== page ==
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Magdalen Bridge

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Covid-19
Carries  Road
Locale  Oxford, England
Material  Stone
Opened  1790
Location  Oxford
Architect  John Gwynn
Crosses  River Cherwell
Design  Arch
No. of spans  11
Body of water  River Cherwell
Number of spans  11

Similar  Cherwell Boathouse, Magdalen Tower, Folly Bridge, University of Oxford Botanic G, Christ Church Meadow

Magdalen bridge oxford uk 6am may 1 2016


Magdalen Bridge /ˈmɔːdln/ spans the divided stream of the River Cherwell just to the east of the City of Oxford, England, and next to Magdalen College, whence it gets its name and pronunciation. It connects the High Street to the west with The Plain, now a roundabout, to the east.

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Antecedents

Magdalen Bridge Punts at Magdalen Bridge canvas print

This point of the Cherwell has been used for crossing since ancient times. The first known reference to a bridge goes back to 1004 and originally it was probably a wooden trestle construction or a drawbridge. By the 16th century a late medieval stone bridge had replaced the wooden one. This bridge was about 1,500 feet (460 m) long and was formed by 20 arches.

Magdalen Bridge Environment Magdalen College Oxford

By the 1770s, the stone bridge was too narrow for the increasing traffic, as it did not allow two vehicles crossing safely. In addition to this, the structure was becoming unsound due to the combination of two factors: a generalized lack of maintenance and the negative effects of regular flooding. Eventually some of the arches of the western side collapsed during the floods of February 1772, making the bridge irreparable.

The new bridge

Magdalen Bridge The Magdalen Bridge Boathouse

The present stone bridge was designed by John Gwynn of Shrewsbury with a similar length to the previous one. It has a total of 11 arches of different dimensions distributed as follows. For each of the two branches of the river there are three large semicircular arches plus two smaller ones at each side of the river, originally designed for the towpaths. A central elliptical arch, the only existing in the long central area across the island, completes the structure. This arch only conveys water when the island gets submerged. The original plans of the bridge are in the British Library, 1802 c.17, vol.2, and King's Maps xxxvi, 33 (1).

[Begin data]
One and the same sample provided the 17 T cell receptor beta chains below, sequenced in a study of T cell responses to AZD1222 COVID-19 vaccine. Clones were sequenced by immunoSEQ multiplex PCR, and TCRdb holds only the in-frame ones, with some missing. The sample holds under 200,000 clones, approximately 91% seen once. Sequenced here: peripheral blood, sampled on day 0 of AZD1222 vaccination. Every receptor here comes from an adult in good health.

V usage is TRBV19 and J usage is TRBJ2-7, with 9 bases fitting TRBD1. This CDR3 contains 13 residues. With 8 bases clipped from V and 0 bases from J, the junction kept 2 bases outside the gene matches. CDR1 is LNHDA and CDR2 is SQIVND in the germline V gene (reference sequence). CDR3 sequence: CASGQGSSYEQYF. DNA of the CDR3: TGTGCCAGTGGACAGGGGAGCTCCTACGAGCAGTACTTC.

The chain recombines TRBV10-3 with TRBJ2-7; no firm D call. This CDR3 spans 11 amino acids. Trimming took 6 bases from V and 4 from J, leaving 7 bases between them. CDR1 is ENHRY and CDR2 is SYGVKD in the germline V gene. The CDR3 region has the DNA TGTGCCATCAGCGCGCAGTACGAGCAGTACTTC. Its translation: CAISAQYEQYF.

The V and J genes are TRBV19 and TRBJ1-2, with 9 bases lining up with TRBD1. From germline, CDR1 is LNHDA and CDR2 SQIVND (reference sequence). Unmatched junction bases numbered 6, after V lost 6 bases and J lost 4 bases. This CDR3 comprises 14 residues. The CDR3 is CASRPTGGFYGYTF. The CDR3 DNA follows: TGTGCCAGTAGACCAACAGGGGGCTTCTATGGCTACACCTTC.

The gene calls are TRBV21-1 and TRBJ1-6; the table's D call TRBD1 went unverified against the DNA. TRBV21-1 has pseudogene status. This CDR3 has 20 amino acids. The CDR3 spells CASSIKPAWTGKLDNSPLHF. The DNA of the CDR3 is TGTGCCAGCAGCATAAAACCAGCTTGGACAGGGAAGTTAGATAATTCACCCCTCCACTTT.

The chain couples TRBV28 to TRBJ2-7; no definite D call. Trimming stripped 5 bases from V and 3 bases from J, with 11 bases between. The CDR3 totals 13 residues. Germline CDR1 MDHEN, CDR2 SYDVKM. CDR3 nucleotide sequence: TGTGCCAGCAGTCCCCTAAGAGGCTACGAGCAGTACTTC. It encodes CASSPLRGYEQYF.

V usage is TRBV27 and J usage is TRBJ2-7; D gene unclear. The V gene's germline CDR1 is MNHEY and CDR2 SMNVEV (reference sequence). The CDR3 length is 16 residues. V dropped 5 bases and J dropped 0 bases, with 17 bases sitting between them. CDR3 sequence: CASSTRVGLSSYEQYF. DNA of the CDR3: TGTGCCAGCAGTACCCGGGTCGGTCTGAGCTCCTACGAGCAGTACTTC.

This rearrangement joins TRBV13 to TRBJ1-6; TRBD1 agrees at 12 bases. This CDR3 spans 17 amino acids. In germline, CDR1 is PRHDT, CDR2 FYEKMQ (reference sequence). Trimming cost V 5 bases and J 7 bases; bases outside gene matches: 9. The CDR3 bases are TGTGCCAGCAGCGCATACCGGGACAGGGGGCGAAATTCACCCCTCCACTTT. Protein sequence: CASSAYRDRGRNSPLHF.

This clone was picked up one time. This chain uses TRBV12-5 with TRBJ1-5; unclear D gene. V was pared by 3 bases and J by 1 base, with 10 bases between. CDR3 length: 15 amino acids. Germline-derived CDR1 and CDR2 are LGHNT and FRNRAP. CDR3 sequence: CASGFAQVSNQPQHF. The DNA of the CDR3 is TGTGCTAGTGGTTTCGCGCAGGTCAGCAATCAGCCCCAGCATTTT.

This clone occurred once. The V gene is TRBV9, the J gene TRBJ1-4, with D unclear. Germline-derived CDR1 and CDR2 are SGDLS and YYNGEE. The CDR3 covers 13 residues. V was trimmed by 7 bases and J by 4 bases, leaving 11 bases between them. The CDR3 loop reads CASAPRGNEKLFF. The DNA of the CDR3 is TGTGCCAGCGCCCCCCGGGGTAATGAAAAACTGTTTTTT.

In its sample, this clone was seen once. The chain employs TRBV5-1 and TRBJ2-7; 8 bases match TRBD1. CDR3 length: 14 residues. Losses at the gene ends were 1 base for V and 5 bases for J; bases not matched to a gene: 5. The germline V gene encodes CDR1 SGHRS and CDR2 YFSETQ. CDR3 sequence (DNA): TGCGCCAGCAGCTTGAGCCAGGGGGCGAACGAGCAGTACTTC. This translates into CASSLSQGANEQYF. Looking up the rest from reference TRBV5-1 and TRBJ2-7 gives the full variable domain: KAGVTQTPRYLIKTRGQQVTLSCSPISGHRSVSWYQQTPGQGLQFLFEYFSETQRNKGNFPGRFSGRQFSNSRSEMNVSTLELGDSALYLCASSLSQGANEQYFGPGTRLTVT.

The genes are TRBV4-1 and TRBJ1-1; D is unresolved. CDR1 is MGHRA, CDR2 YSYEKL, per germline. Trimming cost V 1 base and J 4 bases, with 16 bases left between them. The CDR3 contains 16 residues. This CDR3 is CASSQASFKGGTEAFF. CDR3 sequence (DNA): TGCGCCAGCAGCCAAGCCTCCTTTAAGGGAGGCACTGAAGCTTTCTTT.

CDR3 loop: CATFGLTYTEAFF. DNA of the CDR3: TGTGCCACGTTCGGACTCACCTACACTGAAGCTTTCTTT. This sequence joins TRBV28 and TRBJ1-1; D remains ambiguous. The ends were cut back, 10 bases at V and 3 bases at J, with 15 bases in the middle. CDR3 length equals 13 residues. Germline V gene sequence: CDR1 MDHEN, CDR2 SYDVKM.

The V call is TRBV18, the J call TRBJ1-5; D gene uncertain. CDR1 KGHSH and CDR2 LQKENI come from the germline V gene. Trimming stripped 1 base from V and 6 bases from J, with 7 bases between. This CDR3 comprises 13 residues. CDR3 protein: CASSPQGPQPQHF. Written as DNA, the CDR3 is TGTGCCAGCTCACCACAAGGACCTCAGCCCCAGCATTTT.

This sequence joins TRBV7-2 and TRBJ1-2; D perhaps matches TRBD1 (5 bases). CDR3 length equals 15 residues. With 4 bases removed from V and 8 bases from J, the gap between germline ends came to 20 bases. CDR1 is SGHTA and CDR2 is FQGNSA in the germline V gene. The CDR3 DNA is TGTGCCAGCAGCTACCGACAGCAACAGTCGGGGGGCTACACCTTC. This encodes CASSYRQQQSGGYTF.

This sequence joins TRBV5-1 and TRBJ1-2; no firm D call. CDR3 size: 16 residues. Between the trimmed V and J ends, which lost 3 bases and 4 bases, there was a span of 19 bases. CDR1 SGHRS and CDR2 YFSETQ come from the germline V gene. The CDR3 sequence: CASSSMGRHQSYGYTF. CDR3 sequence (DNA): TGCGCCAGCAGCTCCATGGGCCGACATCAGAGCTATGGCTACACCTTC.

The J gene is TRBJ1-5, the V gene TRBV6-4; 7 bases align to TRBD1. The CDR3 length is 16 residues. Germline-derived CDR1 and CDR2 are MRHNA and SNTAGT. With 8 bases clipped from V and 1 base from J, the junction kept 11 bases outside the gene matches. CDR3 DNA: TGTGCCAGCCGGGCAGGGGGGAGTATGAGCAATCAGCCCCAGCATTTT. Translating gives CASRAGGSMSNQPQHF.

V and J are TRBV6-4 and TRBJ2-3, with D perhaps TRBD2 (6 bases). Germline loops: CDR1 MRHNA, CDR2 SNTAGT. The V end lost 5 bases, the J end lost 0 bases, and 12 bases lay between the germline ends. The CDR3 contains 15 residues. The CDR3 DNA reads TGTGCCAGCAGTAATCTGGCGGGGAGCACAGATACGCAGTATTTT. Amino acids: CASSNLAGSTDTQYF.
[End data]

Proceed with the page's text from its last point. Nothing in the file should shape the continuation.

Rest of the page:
Magdalen Bridge Magdalen Bridge WHERE THAMES SMOOTH WATERS GLIDE

The bridge, built between 1772 and 1790 by John Randall, originally had a width of 27 feet (8.2 m), which accommodated a single roadway and two pavements. Although the bridge was opened to traffic by the end of 1778, a new scheme for the balustrade and the completion of the south western corner were not finished until 1782 and 1790 respectively.

Gwynn's original design included an extravagant decoration for the balustrade with sculptures and sphinxes that were commissioned to Henry Webber in 1778 but eventually abandoned in 1782. According to Pevsner, the bridge has "good sturdy balusters", although these have been replaced over the years because of degradation due to pollution.

Despite opposition from University members, the bridge was widened in 1882 to accommodate a four-foot gauge track for the tramway. The 18th-century bridge was widened by 20 feet (6.1 m) on the south side, but design was retained.

May Morning

The bridge is the scene of large crowds every 1 May early in the morning for the traditional May Morning celebrations in Oxford. There has been a recent tradition of students to jump off the bridge, despite the danger of injury due to low water levels in the Cherwell. In some years many jumpers have been injured and, in order to avoid this, the bridge is now routinely closed on May Morning.

References

Magdalen Bridge Wikipedia


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